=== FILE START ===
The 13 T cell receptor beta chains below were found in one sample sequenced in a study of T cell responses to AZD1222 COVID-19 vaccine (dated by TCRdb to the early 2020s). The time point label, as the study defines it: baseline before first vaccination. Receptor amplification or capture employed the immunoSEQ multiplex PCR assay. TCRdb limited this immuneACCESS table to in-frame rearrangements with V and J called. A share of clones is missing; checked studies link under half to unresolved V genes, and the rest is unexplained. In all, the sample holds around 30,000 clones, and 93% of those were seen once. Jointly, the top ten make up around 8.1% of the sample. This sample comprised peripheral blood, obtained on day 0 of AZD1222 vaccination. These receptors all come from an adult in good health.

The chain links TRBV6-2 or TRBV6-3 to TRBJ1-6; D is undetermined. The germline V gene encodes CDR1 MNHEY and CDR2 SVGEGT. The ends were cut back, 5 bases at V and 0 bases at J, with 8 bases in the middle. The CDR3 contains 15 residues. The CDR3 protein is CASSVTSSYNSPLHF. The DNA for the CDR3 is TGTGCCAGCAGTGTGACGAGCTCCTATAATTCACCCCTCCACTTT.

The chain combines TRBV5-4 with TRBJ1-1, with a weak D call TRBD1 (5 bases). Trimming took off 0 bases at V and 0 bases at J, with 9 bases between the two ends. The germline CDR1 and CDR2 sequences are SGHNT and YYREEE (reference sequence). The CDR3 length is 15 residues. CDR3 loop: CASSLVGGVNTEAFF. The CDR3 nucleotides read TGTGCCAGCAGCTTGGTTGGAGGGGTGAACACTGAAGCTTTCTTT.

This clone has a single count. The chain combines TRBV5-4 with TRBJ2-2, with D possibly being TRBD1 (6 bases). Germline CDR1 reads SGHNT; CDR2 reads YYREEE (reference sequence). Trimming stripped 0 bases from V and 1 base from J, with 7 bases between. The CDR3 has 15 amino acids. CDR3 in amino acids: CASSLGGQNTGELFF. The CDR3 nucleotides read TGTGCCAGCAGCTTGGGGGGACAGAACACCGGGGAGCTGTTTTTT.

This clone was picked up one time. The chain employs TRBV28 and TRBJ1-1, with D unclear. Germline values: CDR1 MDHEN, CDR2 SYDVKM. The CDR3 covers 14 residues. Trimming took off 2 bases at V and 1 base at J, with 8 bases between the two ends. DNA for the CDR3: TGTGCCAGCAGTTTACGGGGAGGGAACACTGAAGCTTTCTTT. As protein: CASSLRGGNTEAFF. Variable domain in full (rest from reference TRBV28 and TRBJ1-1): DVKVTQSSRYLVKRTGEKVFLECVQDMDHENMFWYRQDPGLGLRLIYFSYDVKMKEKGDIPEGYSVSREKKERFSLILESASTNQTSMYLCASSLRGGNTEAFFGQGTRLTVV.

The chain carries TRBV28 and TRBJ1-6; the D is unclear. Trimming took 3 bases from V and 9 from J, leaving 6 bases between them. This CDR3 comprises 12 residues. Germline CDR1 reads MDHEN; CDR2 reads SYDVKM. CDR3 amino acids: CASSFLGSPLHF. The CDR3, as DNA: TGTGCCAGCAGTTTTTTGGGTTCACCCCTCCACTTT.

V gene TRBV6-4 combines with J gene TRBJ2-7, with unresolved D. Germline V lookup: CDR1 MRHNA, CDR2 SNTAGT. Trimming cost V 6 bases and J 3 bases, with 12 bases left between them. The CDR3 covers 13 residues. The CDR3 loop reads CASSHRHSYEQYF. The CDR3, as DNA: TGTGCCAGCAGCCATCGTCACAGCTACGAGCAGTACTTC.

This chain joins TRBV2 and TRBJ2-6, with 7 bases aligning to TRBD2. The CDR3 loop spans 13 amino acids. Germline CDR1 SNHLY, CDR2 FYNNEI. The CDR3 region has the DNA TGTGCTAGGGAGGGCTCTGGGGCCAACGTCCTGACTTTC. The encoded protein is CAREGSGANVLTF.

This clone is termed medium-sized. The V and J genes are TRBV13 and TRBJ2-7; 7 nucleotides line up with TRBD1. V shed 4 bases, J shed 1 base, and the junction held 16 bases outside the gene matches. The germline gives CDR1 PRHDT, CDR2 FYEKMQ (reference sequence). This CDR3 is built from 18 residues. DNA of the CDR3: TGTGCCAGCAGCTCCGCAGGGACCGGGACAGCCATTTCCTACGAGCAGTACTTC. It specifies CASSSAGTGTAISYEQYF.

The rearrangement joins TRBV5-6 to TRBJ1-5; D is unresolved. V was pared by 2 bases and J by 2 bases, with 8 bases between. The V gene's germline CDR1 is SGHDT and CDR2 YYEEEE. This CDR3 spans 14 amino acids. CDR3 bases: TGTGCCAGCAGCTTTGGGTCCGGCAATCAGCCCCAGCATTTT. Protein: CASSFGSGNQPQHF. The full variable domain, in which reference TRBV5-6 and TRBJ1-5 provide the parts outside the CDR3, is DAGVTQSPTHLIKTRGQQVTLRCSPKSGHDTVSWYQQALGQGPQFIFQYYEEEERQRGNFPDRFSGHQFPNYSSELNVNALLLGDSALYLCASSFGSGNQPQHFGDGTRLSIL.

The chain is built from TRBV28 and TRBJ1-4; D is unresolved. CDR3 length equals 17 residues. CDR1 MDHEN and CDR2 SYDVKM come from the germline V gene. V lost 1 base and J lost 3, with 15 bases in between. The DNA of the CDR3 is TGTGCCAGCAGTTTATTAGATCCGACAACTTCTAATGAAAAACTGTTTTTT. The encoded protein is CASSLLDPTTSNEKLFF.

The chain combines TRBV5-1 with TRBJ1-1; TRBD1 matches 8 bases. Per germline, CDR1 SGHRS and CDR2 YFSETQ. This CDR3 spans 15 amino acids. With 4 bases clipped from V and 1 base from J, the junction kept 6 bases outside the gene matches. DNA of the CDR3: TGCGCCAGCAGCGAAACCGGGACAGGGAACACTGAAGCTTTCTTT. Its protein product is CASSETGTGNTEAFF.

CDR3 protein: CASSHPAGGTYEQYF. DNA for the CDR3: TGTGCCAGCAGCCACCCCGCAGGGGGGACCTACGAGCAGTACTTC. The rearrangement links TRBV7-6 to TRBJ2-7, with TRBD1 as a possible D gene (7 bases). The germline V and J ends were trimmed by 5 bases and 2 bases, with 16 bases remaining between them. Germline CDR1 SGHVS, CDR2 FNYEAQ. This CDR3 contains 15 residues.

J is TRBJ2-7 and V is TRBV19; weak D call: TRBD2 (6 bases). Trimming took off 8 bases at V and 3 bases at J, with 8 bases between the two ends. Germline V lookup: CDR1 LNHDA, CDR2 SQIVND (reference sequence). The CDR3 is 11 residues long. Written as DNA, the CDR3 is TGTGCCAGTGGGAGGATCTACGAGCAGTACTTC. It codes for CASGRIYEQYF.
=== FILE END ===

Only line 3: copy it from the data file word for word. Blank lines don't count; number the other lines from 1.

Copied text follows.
The chain combines TRBV5-4 with TRBJ1-1, with a weak D call TRBD1 (5 bases). Trimming took off 0 bases at V and 0 bases at J, with 9 bases between the two ends. The germline CDR1 and CDR2 sequences are SGHNT and YYREEE (reference sequence). The CDR3 length is 15 residues. CDR3 loop: CASSLVGGVNTEAFF. The CDR3 nucleotides read TGTGCCAGCAGCTTGGTTGGAGGGGTGAACACTGAAGCTTTCTTT.